As for Ciccariello-Maher, it’s difficult to think of something more malicious than his infamous tweet calling for white genocide. He too lacks the requisite fitness to teach at the college level. Furthermore, calling for genocide is a direct incitement to violence against innocents. Drexel should have immediately shown him the door instead of defending him.

To be sure, Allyn Walker’s call to make pedophiliac thoughts acceptable, discussed in the first part of this essay, may be considered as a form of encouraging violence, since the logical progression of her idea will likely result in criminally physical acts against children.  And Steven Salaita’s thinly veiled desire to see more Israeli civilians “go missing” (be kidnapped and murdered, that is) also qualifies under the prohibition of the incitement to violence against innocents.

Gilley’s article, however, promoted neither malice nor violence. He did not argue, for instance, that the colonized people were inferior and deserved to be ruled over by others, let alone that they were deserving of ill treatment. And he was scholarly, using commonly accepted methods of research and verifiable evidence to suggest that the question of colonialism needed a fresh look in light of all the reasonably provable benefits. Can others make strong counter-arguments about his evidence? Perhaps. Such is the nature of scholarship. Two different people may approach the same topic in a different fashion. They may begin with different assumptions and perspectives, or they have been trained in different “schools” of thought. They may use different sources, uncover different facts, talk to different people, and arrange the information differently. And, above all, they may reach different conclusions.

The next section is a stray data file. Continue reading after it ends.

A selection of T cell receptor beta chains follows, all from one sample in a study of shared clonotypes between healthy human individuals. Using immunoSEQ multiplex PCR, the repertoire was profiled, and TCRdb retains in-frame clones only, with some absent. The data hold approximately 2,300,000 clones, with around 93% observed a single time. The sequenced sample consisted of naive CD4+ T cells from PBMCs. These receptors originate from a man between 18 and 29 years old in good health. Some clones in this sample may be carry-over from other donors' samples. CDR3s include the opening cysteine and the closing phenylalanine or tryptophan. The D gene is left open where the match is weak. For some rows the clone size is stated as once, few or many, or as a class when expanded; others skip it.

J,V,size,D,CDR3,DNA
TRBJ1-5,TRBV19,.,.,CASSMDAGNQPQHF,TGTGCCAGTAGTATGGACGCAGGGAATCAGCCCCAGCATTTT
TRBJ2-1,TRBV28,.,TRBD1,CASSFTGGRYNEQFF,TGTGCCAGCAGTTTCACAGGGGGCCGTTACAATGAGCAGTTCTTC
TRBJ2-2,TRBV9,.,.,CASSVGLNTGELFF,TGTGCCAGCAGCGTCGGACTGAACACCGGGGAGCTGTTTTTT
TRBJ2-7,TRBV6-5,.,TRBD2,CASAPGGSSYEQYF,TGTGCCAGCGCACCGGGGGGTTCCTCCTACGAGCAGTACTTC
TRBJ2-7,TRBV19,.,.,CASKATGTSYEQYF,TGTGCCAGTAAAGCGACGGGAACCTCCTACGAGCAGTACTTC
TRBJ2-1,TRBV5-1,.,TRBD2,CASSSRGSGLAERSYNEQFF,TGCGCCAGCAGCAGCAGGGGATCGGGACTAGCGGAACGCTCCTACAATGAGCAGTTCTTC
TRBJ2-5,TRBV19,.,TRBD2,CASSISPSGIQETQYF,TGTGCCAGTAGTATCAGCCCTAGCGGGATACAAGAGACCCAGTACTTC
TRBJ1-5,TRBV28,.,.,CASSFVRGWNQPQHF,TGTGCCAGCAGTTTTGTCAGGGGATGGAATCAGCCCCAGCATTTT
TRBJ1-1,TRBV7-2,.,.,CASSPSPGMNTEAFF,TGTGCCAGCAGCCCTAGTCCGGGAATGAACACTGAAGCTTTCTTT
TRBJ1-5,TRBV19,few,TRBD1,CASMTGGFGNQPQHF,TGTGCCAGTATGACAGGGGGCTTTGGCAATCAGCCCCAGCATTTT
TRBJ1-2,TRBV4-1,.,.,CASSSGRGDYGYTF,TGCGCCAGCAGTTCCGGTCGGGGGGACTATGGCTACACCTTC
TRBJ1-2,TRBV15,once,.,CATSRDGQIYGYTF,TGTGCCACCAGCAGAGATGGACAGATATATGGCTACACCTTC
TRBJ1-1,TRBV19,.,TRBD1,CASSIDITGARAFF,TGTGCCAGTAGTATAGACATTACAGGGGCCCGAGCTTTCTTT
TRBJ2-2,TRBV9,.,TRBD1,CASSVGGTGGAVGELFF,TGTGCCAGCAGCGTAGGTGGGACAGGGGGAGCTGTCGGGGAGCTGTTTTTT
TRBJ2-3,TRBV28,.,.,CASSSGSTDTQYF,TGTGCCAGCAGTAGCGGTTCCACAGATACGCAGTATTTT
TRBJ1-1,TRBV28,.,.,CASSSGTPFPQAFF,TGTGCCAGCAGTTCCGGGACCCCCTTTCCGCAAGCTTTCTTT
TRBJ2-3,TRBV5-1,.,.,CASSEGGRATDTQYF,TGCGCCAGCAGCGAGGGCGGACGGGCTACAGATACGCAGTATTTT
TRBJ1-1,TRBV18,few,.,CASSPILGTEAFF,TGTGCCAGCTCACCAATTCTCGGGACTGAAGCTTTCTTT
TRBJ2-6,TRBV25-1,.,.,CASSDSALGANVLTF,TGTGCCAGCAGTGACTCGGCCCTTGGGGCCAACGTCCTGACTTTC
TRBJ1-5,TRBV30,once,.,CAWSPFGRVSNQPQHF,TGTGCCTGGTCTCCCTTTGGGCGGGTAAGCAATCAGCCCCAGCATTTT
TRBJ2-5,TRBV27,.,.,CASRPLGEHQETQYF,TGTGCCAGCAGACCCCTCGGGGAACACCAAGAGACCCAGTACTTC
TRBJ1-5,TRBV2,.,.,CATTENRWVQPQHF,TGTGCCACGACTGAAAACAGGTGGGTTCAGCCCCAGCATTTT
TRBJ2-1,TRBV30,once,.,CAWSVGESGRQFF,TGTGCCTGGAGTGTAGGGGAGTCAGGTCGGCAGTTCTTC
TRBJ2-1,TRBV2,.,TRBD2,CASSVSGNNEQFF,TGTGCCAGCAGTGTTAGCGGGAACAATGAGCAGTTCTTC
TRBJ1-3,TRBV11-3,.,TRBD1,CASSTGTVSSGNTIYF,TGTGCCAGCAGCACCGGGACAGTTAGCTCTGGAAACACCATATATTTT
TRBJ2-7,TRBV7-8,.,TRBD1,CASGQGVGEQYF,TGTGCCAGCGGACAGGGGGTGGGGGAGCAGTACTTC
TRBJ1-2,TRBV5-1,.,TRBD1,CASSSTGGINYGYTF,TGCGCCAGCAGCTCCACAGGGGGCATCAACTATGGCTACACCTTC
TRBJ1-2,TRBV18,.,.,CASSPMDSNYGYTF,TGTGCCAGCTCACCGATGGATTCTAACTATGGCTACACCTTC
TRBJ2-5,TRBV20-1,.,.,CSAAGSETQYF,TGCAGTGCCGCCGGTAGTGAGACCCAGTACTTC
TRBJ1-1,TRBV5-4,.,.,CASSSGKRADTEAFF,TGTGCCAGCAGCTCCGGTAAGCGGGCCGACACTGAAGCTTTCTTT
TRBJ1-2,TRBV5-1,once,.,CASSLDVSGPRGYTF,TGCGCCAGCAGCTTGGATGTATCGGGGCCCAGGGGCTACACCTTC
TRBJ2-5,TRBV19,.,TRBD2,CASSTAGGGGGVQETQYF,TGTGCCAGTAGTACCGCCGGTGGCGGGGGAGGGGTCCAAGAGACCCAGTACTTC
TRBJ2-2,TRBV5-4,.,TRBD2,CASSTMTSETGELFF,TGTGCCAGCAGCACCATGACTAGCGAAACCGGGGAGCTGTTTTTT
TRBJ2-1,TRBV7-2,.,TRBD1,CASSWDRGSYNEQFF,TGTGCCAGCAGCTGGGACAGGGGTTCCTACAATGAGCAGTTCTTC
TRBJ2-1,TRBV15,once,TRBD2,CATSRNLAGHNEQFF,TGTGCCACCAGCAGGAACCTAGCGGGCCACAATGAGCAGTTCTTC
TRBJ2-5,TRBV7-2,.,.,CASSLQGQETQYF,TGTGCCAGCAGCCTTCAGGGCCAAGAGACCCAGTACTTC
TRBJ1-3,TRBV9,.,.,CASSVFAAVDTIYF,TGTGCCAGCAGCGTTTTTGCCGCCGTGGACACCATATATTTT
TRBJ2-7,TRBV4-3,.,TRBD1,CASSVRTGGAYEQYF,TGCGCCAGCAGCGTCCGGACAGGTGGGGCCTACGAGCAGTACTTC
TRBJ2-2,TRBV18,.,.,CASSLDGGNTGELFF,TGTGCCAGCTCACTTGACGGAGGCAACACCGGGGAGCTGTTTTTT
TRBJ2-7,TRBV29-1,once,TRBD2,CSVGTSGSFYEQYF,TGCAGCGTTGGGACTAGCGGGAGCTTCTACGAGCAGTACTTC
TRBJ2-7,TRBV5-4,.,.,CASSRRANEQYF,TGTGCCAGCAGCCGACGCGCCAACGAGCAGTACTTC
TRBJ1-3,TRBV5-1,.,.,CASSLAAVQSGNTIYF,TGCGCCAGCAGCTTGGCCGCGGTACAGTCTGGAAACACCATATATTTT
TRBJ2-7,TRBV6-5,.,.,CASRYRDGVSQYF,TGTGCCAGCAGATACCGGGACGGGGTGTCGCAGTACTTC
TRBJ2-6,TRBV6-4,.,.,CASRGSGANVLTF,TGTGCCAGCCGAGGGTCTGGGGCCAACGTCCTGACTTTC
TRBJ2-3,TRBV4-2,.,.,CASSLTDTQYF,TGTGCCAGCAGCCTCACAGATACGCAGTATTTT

But both can be worthy of academic freedom. And Gilley’s case is exactly the type of situation for which academic freedom exists; while his perspective was controversial, his behavior demonstrated no lack of fitness.

There are many wild theories being bandied about in academia today that suggest their proponents should find other employment, such as critical race theory and “indigenous science” that equates fantastical native myths to proven science. And there are disturbed, radicalized individuals who have found an audience in an Ivory Tower that does not subject their ideas to proper scrutiny. Using the concept of fitness that is well-defined and well-reasoned could go a long way toward providing a means to keep an open dialogue of ideas and, at the same time, rid higher education of those who are not worthy of the rights of a scholar.

Jay Schalin is a senior fellow at the James G. Martin Center for Academic Renewal.